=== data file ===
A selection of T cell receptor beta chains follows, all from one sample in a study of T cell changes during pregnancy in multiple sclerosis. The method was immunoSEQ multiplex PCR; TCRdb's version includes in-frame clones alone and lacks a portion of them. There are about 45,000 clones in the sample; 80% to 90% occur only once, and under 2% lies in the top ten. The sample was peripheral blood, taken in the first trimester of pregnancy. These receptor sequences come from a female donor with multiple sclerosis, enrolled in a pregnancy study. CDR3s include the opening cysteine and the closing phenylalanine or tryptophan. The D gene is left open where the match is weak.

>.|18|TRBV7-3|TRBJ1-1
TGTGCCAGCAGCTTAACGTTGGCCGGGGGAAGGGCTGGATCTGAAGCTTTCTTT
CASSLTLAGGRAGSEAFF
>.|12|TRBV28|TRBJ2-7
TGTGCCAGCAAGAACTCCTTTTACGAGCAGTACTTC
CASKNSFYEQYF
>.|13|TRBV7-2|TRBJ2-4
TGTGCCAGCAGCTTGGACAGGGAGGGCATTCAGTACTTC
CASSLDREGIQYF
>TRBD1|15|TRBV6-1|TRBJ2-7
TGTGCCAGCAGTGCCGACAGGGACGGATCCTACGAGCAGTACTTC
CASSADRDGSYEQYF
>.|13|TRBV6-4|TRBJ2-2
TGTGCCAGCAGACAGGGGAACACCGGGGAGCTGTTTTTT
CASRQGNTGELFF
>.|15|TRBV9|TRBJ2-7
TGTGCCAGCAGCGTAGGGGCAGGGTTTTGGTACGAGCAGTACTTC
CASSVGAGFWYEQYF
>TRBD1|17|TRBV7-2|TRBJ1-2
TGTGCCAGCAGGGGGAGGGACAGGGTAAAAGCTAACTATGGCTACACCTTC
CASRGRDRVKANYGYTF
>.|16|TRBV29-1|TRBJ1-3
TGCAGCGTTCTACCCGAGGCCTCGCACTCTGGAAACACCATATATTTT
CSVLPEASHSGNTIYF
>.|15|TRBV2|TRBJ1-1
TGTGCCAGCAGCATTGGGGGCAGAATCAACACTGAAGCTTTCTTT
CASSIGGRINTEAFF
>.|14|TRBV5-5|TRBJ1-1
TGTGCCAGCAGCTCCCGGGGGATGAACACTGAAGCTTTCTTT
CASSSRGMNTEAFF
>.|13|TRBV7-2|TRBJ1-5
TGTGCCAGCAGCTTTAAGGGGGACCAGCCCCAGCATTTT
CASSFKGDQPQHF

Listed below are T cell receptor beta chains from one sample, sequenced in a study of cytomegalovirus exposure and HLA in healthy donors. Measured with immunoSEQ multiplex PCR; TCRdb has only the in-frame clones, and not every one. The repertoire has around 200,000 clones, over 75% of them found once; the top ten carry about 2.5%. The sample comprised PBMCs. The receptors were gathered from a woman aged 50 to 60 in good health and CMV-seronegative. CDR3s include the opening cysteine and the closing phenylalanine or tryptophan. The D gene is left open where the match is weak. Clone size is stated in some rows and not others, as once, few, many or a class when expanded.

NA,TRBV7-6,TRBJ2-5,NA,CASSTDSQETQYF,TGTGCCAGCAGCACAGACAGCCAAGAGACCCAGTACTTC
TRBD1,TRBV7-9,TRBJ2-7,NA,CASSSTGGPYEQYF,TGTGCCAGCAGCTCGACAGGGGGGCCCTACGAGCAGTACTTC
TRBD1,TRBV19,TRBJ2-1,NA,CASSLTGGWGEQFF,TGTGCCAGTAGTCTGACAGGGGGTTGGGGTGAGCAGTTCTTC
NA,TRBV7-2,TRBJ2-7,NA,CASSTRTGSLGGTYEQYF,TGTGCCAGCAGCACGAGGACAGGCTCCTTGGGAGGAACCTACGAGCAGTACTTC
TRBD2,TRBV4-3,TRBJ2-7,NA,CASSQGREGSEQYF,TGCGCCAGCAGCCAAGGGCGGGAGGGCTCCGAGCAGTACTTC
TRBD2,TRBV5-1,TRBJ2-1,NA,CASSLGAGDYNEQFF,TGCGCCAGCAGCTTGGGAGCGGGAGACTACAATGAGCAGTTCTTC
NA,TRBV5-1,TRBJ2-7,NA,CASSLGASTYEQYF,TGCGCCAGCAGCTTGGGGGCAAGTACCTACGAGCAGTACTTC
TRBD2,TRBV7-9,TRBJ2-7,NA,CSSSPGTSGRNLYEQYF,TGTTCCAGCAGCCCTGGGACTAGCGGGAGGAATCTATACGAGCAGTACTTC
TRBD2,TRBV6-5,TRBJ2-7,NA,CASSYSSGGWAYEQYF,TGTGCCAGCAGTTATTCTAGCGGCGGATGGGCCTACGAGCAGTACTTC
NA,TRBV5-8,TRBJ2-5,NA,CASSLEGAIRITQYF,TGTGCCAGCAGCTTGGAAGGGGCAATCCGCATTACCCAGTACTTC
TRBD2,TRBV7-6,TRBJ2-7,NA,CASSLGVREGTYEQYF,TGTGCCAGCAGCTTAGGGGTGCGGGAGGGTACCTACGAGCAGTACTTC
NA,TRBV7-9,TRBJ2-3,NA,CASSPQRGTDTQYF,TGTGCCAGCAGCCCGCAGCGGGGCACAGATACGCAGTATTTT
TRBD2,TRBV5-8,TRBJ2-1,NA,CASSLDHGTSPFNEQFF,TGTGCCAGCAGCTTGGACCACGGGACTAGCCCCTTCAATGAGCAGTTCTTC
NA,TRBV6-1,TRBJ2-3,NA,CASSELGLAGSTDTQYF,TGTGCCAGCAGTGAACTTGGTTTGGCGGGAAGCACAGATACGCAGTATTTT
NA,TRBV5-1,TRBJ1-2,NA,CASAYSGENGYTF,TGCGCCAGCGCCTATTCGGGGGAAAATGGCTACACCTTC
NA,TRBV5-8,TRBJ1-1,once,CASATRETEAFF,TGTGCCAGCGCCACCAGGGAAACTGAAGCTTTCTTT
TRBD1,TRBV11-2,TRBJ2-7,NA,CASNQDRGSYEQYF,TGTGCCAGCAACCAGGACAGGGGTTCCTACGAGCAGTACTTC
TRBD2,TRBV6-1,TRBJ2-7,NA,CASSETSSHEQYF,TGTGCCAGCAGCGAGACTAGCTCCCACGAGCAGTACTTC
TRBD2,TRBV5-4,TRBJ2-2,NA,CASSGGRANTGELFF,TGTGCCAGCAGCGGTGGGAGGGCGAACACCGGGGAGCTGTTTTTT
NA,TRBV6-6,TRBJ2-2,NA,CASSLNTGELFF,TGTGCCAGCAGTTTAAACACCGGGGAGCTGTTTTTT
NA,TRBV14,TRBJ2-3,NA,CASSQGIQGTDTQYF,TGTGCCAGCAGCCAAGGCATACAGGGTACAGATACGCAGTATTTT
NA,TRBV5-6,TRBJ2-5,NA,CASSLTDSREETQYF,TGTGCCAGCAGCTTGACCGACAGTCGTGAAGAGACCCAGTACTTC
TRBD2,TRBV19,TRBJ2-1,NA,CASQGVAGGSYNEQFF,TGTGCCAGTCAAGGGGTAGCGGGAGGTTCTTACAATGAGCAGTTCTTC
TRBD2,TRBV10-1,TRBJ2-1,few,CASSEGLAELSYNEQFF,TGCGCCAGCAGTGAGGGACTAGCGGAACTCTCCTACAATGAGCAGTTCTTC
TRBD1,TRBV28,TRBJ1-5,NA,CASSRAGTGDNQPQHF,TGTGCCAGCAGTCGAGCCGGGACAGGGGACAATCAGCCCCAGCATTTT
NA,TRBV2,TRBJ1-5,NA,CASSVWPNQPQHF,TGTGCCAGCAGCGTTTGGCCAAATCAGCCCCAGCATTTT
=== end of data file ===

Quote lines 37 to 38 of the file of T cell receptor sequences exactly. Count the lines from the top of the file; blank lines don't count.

TRBD1,TRBV7-9,TRBJ2-7,NA,CASSSTGGPYEQYF,TGTGCCAGCAGCTCGACAGGGGGGCCCTACGAGCAGTACTTC
TRBD1,TRBV19,TRBJ2-1,NA,CASSLTGGWGEQFF,TGTGCCAGTAGTCTGACAGGGGGTTGGGGTGAGCAGTTCTTC